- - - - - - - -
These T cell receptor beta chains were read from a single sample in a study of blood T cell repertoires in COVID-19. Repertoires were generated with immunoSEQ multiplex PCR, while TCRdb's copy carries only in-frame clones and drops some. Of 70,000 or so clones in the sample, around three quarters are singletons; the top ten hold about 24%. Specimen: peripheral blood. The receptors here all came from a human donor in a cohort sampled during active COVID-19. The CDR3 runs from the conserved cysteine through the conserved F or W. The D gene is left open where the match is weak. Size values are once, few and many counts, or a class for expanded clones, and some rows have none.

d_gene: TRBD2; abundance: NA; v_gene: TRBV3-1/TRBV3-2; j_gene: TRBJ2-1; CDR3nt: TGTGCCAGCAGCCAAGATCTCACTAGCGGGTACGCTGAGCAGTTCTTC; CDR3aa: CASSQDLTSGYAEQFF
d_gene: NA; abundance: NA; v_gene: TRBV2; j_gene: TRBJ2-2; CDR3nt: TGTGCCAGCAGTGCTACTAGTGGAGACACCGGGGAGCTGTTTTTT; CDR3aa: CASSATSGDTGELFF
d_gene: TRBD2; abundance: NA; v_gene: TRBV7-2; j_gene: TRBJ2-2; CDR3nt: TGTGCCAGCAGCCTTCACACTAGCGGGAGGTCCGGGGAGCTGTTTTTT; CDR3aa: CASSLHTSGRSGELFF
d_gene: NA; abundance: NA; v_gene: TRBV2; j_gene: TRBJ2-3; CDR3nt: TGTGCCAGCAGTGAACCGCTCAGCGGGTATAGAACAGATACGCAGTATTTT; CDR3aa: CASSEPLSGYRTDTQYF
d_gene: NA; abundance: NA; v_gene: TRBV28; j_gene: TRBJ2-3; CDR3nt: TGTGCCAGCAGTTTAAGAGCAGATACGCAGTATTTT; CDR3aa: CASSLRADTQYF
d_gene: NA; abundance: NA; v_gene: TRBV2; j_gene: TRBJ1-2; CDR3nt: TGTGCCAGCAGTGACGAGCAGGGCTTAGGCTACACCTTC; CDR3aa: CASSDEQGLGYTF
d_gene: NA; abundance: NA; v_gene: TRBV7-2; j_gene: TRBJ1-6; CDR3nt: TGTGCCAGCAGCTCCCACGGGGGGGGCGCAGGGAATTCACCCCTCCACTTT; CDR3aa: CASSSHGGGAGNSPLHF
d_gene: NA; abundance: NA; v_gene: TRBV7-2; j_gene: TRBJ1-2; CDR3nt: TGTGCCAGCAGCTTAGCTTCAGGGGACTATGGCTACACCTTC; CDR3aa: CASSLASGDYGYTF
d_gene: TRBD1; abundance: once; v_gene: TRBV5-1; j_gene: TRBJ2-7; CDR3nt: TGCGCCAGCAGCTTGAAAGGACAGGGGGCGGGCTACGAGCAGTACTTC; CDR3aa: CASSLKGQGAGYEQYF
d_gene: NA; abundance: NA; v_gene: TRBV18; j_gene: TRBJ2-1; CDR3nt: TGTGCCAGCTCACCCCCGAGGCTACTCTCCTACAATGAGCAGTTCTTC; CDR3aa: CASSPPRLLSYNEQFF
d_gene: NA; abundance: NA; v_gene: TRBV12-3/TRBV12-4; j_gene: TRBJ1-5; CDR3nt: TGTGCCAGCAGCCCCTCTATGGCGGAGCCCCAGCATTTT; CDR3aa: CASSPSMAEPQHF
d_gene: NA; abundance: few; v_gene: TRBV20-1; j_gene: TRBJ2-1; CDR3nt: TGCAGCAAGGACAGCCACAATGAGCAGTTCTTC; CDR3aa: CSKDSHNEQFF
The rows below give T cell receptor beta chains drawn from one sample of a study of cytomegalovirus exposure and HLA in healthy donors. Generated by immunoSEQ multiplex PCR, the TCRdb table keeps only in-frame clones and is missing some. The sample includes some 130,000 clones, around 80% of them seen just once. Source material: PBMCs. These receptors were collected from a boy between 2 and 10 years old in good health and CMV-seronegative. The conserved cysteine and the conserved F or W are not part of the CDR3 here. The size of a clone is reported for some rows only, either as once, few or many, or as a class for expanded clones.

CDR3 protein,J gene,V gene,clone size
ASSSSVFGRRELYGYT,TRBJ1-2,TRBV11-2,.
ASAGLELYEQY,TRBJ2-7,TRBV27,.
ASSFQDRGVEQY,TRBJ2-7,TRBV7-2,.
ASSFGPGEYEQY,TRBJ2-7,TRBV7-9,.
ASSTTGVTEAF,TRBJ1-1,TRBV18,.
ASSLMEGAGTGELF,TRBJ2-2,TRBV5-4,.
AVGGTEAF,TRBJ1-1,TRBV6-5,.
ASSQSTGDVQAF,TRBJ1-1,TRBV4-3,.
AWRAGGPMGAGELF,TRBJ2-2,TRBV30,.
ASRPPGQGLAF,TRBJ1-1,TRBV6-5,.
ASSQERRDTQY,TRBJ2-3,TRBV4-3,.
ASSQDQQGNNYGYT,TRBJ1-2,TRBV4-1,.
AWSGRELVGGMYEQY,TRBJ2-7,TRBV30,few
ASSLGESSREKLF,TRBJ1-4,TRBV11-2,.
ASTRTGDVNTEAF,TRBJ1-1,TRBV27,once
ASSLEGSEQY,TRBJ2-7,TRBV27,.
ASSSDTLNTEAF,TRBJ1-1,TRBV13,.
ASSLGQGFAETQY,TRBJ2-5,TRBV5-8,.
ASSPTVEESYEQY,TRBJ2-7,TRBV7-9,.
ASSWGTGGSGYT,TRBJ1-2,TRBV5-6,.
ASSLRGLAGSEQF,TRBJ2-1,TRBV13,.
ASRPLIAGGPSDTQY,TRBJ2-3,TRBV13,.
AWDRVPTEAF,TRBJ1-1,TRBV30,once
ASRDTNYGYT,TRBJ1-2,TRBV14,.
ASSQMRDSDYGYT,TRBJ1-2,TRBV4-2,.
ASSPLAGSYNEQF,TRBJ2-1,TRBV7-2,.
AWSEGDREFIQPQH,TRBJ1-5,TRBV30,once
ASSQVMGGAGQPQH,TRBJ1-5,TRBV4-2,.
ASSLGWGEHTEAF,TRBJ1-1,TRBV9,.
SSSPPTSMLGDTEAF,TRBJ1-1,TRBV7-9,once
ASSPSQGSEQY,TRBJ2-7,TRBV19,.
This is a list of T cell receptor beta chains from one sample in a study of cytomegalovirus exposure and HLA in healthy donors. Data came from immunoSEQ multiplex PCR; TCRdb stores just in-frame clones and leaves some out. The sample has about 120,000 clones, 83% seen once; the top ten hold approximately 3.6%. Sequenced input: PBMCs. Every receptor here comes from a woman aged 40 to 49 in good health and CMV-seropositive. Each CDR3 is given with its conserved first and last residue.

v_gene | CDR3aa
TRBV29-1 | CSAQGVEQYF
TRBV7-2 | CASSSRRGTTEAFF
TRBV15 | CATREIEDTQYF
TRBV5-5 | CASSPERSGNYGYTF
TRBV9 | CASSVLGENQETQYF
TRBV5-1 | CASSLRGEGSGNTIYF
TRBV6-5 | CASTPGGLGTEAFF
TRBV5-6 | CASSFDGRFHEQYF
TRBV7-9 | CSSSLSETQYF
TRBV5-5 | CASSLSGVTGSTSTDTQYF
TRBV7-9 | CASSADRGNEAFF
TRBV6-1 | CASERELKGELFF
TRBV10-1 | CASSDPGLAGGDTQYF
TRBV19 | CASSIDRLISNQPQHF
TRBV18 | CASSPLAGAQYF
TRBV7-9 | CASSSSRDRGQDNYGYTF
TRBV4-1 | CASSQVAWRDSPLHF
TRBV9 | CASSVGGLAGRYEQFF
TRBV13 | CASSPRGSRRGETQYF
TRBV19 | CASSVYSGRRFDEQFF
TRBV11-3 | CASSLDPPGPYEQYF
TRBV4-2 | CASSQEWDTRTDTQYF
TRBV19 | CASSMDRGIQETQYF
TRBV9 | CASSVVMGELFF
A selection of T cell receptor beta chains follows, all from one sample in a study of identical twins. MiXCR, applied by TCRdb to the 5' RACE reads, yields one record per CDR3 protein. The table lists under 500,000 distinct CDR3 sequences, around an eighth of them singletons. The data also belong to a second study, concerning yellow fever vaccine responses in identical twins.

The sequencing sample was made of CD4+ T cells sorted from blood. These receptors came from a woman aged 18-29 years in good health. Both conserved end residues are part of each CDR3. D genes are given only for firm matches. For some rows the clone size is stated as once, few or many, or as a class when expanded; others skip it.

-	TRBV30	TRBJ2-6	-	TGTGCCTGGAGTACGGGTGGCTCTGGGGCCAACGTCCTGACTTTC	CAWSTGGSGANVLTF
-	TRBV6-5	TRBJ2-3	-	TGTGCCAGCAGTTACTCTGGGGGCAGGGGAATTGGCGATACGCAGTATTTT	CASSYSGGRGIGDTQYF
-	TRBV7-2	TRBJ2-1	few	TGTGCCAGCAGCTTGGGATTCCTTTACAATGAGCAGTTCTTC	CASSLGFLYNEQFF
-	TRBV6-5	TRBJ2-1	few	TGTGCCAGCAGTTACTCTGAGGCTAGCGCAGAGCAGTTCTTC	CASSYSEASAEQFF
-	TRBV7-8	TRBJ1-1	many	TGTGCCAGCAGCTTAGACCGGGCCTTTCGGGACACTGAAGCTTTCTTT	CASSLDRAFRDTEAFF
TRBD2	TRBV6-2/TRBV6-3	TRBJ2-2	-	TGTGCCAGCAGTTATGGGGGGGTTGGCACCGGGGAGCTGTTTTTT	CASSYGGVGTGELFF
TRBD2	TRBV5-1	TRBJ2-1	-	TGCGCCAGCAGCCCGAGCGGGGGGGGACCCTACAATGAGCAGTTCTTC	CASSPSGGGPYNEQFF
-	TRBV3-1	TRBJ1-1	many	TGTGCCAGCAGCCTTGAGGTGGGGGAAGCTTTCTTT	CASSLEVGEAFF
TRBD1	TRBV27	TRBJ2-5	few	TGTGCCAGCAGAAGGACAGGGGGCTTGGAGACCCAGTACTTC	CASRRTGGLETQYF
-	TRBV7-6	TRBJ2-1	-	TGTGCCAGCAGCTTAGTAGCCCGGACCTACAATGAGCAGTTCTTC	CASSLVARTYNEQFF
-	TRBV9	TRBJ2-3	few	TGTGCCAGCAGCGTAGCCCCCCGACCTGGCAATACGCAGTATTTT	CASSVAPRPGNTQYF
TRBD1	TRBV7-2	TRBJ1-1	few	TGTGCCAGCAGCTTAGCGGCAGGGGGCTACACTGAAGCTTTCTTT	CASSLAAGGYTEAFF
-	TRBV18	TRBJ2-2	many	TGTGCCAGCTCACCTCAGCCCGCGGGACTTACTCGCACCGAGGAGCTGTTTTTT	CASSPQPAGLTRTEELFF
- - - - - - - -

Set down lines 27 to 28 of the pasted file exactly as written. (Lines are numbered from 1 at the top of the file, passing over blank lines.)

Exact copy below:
ASSQDQQGNNYGYT,TRBJ1-2,TRBV4-1,.
AWSGRELVGGMYEQY,TRBJ2-7,TRBV30,few